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Re: Question regarding XFS on LVM over hardware RAID.

To: stan <stan@xxxxxxxxxxxxxxxxx>
Subject: Re: Question regarding XFS on LVM over hardware RAID.
From: "C. Morgan Hamill" <chamill@xxxxxxxxxxxx>
Date: Fri, 31 Jan 2014 16:14:31 -0500
Cc: Dave Chinner <david@xxxxxxxxxxxxx>, xfs <xfs@xxxxxxxxxxx>
Delivered-to: xfs@xxxxxxxxxxx
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Excerpts from Stan Hoeppner's message of 2014-01-31 00:58:46 -0500:
> RAID60 is a nested RAID level just like RAID10 and RAID50.  It is a
> stripe, or RAID0, across multiple primary array types, RAID6 in this
> case.  The stripe width of each 'inner' RAID6 becomes the stripe unit of
> the 'outer' RAID0 array:
> RAID6 geometry     128KB * 12 = 1536KB
> RAID0 geometry  1536KB * 3  = 4608KB
> If you are creating your RAID60 array with a proprietary hardware
> RAID/SAN management utility it may not be clearly showing you the
> resulting nested geometry I've demonstrated above, which is correct for
> your RAID60.
> It is possible with software RAID to continue nesting stripe upon stripe
> to build infinitely large nested arrays.  It is not practical to do so
> for many reasons, but I'll not express those here as it is out of scope
> for this discussion.  I am simply attempting to explain how nested RAID
> levels are constructed.
> > So optimised for sequential IO. The time-honoured method of setting
> > up XFS for this if the workload is large files is to use a stripe
> > unit that is equal to the width of the underlying RAID6 volumes with
> > a stripe width of 3. That way XFS tries to align files to the start
> > of each RAID6 volume, and allocate in full RAID6 stripe chunks. This
> > mostly avoids RMW cycles for large files and sequential IO. i.e. su
> > = 1536k, sw = 3.

Makes perfect sense.

> As Dave demonstrates, your hardware geometry is 1536*3=4608KB.  Thus,
> when you create your logical volumes they each need to start and end on
> a 4608KB boundary, and be evenly divisible by 4608KB.  This will ensure
> that all of your logical volumes are aligned to the RAID60 geometry.
> When formatting the LVs with XFS you will use:
> ~# mkfs.xfs -d su=1536k,sw=3 /dev/[lv_device_path]


> This aligns XFS to the RAID60 geometry.  Geometry alignment must be
> maintained throughout the entire storage stack.  If a single layer is
> not aligned properly, every layer will be misaligned.  When this occurs
> performance will suffer, and could suffer tremendously.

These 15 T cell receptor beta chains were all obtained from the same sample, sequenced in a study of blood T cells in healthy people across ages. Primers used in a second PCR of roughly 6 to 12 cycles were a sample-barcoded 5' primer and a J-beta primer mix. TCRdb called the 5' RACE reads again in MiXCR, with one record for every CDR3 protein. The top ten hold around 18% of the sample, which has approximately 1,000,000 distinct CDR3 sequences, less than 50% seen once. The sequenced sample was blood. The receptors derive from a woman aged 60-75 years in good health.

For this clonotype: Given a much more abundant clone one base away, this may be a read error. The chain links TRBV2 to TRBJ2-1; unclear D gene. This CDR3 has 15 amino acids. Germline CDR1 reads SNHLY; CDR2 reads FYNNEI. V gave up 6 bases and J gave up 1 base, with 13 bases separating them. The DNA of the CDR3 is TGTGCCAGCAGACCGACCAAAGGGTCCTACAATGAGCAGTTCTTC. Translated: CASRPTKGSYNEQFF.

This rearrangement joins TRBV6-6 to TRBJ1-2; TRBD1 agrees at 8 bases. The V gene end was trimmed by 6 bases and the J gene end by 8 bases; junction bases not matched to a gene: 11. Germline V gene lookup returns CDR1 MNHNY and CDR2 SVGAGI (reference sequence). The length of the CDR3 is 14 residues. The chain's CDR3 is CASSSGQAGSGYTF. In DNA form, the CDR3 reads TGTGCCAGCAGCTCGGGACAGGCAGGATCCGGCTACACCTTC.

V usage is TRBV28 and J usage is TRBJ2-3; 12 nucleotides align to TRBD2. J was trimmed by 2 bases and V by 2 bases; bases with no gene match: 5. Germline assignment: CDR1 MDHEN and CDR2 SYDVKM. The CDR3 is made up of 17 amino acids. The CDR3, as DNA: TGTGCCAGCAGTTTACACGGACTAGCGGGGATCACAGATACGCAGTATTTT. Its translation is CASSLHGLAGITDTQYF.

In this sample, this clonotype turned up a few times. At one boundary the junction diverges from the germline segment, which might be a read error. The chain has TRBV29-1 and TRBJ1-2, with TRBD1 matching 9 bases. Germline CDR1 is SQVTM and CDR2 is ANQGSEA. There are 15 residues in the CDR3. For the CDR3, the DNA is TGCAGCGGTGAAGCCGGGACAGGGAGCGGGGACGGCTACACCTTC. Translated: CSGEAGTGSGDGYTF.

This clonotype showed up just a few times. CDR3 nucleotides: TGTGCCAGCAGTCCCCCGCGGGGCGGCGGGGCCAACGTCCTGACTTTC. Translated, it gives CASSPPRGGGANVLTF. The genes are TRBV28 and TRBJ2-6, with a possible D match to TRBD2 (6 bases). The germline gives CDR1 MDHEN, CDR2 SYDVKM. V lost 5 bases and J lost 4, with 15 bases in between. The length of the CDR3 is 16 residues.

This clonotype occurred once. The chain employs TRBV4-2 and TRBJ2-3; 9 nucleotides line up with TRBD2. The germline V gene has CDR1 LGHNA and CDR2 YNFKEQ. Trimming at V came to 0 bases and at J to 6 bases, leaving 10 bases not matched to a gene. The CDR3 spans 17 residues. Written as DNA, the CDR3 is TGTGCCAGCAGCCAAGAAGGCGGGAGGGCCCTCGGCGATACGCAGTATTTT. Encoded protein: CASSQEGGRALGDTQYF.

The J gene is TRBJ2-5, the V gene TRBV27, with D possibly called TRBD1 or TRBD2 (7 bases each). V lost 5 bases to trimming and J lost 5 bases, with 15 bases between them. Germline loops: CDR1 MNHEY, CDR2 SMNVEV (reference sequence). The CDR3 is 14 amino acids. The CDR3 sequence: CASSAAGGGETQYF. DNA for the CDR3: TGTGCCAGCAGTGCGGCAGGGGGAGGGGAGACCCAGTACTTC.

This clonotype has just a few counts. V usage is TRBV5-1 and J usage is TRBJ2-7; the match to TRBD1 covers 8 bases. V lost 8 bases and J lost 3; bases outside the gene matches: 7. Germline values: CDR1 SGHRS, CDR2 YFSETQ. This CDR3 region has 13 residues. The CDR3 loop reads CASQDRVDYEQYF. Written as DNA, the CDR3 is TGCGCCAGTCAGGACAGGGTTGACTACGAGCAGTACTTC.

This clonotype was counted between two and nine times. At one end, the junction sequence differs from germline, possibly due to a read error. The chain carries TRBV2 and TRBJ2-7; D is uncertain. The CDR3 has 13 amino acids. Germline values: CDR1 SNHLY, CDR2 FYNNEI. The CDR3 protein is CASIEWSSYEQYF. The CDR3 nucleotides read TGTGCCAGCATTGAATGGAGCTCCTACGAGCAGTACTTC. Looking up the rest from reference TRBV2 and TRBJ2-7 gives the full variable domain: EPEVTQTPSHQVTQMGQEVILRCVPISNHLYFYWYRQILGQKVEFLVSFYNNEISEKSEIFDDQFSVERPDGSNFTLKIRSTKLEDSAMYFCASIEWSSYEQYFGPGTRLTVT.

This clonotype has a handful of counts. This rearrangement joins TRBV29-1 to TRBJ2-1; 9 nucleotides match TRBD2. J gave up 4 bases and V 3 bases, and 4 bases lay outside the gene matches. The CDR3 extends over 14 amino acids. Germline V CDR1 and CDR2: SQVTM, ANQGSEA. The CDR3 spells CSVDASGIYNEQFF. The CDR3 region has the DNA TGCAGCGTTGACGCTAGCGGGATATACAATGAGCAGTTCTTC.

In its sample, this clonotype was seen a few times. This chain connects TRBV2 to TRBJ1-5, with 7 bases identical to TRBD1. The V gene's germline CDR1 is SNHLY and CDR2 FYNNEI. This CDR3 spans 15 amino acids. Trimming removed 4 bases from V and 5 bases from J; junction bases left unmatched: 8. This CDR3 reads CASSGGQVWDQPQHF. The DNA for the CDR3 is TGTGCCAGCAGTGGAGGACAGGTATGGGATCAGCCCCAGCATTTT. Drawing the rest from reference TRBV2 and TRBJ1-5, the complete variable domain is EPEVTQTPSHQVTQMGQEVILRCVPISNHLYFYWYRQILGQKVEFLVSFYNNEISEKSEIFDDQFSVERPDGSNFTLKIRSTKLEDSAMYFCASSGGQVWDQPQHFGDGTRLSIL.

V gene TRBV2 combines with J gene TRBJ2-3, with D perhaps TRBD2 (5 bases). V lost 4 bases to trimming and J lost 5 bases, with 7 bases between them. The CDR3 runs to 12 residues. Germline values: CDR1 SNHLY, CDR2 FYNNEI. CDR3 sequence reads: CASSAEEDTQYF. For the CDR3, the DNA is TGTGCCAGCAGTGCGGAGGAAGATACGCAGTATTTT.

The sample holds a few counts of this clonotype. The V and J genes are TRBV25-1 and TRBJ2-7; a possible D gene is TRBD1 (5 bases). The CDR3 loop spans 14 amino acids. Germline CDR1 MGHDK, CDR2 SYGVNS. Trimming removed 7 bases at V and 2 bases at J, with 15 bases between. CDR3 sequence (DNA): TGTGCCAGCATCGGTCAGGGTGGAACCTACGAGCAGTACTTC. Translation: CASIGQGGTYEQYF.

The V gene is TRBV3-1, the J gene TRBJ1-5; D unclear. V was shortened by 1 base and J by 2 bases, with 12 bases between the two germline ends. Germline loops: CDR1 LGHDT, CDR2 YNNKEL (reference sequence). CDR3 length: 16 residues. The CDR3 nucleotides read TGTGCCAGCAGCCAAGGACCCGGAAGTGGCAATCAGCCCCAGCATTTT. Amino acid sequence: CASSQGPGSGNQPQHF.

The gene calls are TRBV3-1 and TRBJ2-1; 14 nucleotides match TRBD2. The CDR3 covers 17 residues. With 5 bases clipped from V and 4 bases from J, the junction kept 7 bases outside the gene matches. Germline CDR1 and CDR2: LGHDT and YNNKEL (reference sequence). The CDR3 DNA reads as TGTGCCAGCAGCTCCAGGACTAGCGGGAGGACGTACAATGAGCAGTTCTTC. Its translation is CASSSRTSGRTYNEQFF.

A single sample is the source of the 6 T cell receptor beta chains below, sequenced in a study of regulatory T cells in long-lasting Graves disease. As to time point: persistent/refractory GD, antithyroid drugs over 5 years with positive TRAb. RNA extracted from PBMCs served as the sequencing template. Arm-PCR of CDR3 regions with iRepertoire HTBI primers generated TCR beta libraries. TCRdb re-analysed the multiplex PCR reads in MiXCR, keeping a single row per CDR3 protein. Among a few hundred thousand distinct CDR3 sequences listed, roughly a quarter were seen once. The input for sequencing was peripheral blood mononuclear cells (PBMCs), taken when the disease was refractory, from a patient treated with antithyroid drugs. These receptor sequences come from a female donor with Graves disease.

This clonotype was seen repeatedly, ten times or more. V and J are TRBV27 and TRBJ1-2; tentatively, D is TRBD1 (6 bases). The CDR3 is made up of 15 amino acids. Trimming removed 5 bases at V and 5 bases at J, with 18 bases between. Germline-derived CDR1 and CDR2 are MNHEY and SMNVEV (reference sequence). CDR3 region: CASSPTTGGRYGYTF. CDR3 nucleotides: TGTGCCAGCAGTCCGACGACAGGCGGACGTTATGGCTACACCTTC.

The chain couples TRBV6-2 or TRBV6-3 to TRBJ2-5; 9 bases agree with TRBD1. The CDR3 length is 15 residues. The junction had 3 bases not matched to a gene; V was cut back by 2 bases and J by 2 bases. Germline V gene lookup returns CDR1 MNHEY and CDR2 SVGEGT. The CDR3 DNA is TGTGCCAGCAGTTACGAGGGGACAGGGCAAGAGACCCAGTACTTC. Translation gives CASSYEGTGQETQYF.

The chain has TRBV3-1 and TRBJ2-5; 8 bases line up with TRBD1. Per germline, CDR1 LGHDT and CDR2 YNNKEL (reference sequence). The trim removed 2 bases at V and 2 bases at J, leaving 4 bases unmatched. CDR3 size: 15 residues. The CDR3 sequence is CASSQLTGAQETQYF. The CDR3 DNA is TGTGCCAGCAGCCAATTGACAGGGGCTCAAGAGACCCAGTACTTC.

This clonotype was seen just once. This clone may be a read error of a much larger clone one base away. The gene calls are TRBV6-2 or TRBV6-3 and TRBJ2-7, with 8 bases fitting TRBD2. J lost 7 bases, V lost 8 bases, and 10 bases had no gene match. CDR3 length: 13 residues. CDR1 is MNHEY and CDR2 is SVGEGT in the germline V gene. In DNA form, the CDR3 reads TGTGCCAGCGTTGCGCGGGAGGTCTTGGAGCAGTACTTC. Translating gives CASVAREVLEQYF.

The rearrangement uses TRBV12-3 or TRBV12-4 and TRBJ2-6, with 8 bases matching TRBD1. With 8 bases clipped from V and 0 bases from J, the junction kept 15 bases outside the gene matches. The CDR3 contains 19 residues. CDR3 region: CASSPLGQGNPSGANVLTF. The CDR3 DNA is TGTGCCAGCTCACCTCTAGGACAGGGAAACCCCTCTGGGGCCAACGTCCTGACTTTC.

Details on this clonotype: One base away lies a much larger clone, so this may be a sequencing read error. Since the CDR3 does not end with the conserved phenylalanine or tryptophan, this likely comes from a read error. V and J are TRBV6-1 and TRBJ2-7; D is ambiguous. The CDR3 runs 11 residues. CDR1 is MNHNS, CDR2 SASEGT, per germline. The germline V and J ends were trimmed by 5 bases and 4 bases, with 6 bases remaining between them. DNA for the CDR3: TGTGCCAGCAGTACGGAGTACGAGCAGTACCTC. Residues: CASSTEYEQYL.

> You'll want to add "inode64" to your fstab mount options for these
> filesystems.  This has nothing to do with geometry, but how XFS
> allocates inodes and how/where files are written to AGs.  It is the
> default in very recent kernels but I don't know in which it was made so.

Yes, I was aware of this.

> LVM typically affords you much more flexibility here than your RAID/SAN
> controller.  Just be mindful that when you expand you need to keep your
> geometry, i.e. stripe width, the same.  Let's say some time in the
> future you want to expand but can only afford, or only need, one 14 disk
> chassis at the time, not another 3 for another RAID60.  Here you could
> create a single 14 drive RAID6 with stripe geometry 384KB * 12 = 4608KB.
> You could then carve it up into 1-3 pieces, each aligned to the
> start/end of a 4608KB stripe and evenly divisible by 4608KB, and add
> them to one of more of your LVs/XFS filesystems.  This maintains the
> same overall stripe width geometry as the RAID60 to which all of your
> XFS filesystems are already aligned.

OK, so the upshot is is that any additions to the volume group must be
array with su*sw=4608k, and all logical volumes and filesystems must
begin and end on multiples of 4608k from the start of the block device.

As long as these things hold true, is it all right for logical
volumes/filesystems to begin on one physical device and end on another?

> If you remember only 3 words of my post, remember:
> Alignment, alignment, alignment.

Yes, I am hearing you. :-)

> For a RAID60 setup such as you're describing, you'll want to use LVM,
> and you must maintain consistent geometry throughout the stack, from
> array to filesystem.  This means every physical volume you create must
> start and end on a 4608KB stripe boundary.  Every volume group you
> create must do the same.  And every logical volume must also start and
> end on a 4608KB stripe boundary.  If you don't verify each layer is
> aligned all of your XFS filesystems will likely be unaligned.  And
> again, performance will suffer, possibly horribly so.

So, basically, --dataalignment is my friend during pvcreate and

Thanks so much for your and Dave's help; this has been tremendously
Morgan Hamill

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